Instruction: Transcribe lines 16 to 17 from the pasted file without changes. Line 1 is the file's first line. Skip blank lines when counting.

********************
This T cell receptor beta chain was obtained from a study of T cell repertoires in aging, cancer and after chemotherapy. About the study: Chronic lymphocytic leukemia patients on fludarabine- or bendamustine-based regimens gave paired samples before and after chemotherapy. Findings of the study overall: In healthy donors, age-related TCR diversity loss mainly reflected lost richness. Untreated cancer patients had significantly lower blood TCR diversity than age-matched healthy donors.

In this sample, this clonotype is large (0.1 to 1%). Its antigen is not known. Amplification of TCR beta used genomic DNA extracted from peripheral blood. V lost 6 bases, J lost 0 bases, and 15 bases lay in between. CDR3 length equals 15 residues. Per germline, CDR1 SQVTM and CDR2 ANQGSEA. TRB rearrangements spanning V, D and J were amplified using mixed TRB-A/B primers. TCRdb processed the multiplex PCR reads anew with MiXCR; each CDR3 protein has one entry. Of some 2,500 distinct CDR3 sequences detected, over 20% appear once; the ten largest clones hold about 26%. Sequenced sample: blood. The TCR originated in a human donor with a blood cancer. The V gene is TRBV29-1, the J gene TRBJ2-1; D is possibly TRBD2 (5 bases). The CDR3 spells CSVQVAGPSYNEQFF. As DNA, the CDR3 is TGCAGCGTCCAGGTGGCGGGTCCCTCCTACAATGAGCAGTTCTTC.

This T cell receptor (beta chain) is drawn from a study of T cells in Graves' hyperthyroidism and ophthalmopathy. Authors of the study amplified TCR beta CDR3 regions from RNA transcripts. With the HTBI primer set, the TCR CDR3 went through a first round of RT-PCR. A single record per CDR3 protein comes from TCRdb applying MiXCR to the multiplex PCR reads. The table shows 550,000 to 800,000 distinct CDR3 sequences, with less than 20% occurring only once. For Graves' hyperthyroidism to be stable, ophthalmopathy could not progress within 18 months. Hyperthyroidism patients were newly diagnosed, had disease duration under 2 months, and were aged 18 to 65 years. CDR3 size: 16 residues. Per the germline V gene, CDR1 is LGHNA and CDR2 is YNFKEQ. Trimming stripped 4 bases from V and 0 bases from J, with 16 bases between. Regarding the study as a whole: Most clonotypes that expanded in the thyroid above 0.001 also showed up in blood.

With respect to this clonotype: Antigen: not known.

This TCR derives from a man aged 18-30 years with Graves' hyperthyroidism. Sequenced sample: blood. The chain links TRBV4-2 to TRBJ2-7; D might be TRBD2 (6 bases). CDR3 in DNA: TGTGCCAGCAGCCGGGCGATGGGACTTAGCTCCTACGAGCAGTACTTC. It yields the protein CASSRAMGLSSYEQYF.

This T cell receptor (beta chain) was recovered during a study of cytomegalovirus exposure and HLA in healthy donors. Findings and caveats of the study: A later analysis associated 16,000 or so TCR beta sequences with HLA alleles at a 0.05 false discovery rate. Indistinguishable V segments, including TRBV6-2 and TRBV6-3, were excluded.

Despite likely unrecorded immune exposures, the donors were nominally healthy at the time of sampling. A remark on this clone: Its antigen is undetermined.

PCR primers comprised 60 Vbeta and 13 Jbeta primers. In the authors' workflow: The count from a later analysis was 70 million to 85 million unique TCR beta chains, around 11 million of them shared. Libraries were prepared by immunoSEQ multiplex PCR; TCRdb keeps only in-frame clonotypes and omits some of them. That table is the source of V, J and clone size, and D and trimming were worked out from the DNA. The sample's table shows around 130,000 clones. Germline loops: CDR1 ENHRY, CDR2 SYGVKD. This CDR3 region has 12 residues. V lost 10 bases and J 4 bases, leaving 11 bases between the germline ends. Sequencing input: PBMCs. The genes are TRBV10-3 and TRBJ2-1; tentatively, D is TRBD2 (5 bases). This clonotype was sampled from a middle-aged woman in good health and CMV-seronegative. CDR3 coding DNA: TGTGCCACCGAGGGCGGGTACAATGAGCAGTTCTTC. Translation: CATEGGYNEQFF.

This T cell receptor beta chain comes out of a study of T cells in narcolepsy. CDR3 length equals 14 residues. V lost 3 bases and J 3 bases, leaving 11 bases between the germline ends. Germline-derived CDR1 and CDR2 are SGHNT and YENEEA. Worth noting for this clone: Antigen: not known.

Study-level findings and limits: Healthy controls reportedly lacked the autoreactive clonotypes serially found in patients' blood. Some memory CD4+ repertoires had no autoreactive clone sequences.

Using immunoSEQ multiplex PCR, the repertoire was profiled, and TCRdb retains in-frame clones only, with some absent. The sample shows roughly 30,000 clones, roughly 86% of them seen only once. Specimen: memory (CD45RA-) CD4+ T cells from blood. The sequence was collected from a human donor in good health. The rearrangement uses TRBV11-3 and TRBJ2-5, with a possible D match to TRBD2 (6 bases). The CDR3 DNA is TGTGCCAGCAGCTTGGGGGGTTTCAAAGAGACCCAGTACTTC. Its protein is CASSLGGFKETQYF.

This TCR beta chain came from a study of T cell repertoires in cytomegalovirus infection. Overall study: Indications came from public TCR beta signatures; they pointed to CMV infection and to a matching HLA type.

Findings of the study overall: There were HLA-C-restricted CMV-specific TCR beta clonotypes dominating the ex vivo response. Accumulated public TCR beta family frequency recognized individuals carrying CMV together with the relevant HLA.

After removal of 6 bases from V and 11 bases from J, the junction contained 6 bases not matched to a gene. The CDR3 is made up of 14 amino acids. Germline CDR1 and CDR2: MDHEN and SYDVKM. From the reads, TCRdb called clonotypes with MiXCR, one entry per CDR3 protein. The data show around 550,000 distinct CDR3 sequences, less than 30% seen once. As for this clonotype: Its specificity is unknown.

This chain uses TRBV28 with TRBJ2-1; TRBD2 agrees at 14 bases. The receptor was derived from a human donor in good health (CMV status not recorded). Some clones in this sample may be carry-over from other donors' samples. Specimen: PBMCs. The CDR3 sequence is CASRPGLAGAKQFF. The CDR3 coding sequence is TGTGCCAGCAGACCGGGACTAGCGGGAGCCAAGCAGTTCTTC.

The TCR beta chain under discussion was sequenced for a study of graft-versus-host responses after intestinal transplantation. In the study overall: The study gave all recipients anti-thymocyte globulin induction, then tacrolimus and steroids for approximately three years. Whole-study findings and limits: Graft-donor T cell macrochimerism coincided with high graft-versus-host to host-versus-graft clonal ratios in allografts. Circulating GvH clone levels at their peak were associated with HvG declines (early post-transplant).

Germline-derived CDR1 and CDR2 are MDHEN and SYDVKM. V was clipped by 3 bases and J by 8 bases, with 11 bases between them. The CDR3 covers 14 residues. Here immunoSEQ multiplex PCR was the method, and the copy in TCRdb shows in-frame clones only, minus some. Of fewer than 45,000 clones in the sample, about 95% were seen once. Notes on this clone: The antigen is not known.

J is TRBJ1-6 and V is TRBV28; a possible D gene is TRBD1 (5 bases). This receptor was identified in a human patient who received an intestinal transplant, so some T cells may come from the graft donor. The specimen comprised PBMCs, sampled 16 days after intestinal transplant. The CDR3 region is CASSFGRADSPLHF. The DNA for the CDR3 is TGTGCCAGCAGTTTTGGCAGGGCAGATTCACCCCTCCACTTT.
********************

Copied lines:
The TCR beta chain under discussion was sequenced for a study of graft-versus-host responses after intestinal transplantation. In the study overall: The study gave all recipients anti-thymocyte globulin induction, then tacrolimus and steroids for approximately three years. Whole-study findings and limits: Graft-donor T cell macrochimerism coincided with high graft-versus-host to host-versus-graft clonal ratios in allografts. Circulating GvH clone levels at their peak were associated with HvG declines (early post-transplant).

Germline-derived CDR1 and CDR2 are MDHEN and SYDVKM. V was clipped by 3 bases and J by 8 bases, with 11 bases between them. The CDR3 covers 14 residues. Here immunoSEQ multiplex PCR was the method, and the copy in TCRdb shows in-frame clones only, minus some. Of fewer than 45,000 clones in the sample, about 95% were seen once. Notes on this clone: The antigen is not known.